FW: Lilly’s Post-Operative Status

A successful
but very expensive end to a long and stressful day that started at 5:00 AM. We can
assume Lilly is resting well.

 

From: Dr. Russell Kalis
[mailto:drkalis@gcvs.com]
Sent: Tuesday, September 01, 2009 16:42
To: royall@conchbbs.com
Subject: Lilly’s Post-Operative Status

 

Mr.
Royall,

 

Lilly’s
surgery and general anesthesia went very well.

 

Gastric Dilatation-Volvulus (GDV), often referred to as
"bloat" or gastric torsion, is a serious condition caused by abnormal
dilatation and twisting of the stomach. The condition is initiated by abnormal accumulation
of air, fluid or foam in the stomach (gastric dilatation). Bloating of the
stomach is often related to swallowed air, although food and fluid also can be
present. Bloat can occur with or without volvulus, or twisting, such is the
case with Lilly. As the stomach enlarges, it may rotate 90 degrees to 360
degrees, twisting between its fixed attachments at the esophagus (food tube)
and at the duodenum in the upper intestine.

Volvulus completely obstructed Lilly’s ability to empty her stomach. The twist
also prevented belching/vomiting which prevented her from being able to relieve
the air and other stomach contents. In fact, a hallmark symptom of torsion is
nonproductive attempts at vomiting. The bloated stomach obstructs the return of
blood from the veins in the abdomen which can lead to low blood pressure,
obstructive shock and associated complications.

The combination of bloating and torsion greatly reduces the blood supply to the
stomach (gastric ischemia) and this can lead to necrosis (death) of the stomach
wall. Shock and lack of blood supply to abdominal organs break down the
integrity of the gastrointestinal tract lining and permit toxins and bacteria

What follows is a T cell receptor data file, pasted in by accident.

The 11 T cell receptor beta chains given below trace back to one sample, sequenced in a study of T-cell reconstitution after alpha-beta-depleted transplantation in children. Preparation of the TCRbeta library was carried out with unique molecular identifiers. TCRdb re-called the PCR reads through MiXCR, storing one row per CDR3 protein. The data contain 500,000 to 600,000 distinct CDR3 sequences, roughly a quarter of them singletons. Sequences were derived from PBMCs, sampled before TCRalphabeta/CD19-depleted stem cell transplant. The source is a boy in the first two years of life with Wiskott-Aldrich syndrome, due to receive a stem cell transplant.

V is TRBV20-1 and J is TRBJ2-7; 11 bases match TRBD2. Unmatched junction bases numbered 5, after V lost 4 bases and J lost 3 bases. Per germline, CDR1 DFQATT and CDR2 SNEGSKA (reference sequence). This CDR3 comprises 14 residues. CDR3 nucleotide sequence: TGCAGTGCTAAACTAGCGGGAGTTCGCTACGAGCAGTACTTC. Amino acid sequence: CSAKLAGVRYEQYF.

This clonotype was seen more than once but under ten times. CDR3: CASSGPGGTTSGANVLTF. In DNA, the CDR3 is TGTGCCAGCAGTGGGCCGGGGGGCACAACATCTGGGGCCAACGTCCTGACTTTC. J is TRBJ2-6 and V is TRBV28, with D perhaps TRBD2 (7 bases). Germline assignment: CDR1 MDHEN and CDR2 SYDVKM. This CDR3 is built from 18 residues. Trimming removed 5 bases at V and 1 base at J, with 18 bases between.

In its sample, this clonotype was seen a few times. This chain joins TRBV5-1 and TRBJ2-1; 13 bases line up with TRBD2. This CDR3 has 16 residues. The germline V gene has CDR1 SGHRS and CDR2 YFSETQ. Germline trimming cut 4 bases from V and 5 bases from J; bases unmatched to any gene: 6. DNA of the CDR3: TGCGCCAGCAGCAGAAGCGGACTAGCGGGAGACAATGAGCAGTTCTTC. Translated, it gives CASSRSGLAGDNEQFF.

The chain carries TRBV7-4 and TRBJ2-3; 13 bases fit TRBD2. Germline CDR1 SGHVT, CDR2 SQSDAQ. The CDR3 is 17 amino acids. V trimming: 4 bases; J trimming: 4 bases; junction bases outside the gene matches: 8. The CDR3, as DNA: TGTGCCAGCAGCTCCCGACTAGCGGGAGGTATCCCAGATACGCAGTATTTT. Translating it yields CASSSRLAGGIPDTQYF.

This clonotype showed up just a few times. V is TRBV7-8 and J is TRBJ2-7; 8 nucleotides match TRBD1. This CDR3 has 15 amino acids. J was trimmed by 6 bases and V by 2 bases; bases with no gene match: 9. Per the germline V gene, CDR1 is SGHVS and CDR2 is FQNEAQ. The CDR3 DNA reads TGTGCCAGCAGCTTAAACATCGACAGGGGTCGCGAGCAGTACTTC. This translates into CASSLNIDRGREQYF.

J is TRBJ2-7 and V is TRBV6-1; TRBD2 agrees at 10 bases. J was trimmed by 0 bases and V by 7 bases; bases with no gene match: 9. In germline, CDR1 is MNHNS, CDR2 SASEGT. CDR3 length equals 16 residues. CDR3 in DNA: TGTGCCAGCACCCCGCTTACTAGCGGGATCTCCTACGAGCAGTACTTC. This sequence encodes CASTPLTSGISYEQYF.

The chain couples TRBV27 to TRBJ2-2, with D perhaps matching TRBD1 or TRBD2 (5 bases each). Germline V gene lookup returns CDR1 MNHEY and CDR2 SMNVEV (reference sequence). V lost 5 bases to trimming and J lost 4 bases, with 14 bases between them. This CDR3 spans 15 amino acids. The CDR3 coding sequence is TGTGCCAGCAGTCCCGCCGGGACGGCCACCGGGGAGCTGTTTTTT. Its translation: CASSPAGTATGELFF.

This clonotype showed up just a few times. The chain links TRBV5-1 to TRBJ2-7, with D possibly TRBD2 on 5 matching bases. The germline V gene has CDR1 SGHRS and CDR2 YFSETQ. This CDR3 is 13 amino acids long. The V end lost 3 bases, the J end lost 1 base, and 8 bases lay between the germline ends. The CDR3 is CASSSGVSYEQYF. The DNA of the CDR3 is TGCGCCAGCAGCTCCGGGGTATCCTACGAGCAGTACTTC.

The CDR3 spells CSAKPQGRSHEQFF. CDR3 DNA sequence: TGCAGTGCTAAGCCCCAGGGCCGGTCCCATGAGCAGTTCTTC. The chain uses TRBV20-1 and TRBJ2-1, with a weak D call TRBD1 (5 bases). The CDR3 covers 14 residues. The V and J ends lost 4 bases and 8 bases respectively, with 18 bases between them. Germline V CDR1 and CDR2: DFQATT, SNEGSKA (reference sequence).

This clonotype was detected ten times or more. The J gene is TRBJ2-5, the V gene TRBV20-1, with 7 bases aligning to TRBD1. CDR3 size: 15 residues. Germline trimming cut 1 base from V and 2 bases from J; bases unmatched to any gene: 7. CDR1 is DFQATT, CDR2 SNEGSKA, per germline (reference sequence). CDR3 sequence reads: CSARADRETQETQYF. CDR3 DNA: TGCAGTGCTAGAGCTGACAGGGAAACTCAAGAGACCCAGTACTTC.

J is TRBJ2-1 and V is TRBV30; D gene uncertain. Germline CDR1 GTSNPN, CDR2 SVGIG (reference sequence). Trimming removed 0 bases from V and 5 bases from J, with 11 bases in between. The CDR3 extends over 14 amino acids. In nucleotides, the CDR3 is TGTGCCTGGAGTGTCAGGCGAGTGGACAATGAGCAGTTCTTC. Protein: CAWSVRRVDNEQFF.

to enter the blood stream. Abnormal blood clotting – disseminated
intravascular coagulation (DIC) – may develop. The spleen can be damaged
or begin to bleed because it is attached to the stomach by a membrane, and it
becomes twisted and rotated abnormally as the stomach turns. Heart function is
compromised due to lack of venous blood return. Irregular heart rhythms often
develop such as ventricular tachycardia.

 

No
cardiac arrhythmias were noted at any point prior to or during the surgery. Due
to decreased perfusion and viability of the spleen, Dr. Liska removed the
sleen. In addition, the stomach was derotated and sutured to the abdominal wall
in order to help prevent the stomach from rotating on itself in the future. We
will continue to monitor Lilly throughout the night and will give another
update tomorrow late morning/early afternoon.

 

We
noted that Lilly is currently taking thyroid medications. Please let us know
what which medication (Soloxine?) dose (?) and frequency (twice daily?) she has
been receiving in order for us to continue that medication tomorrow morning.

 

Thank
you,

Dr.
Russell Kalis

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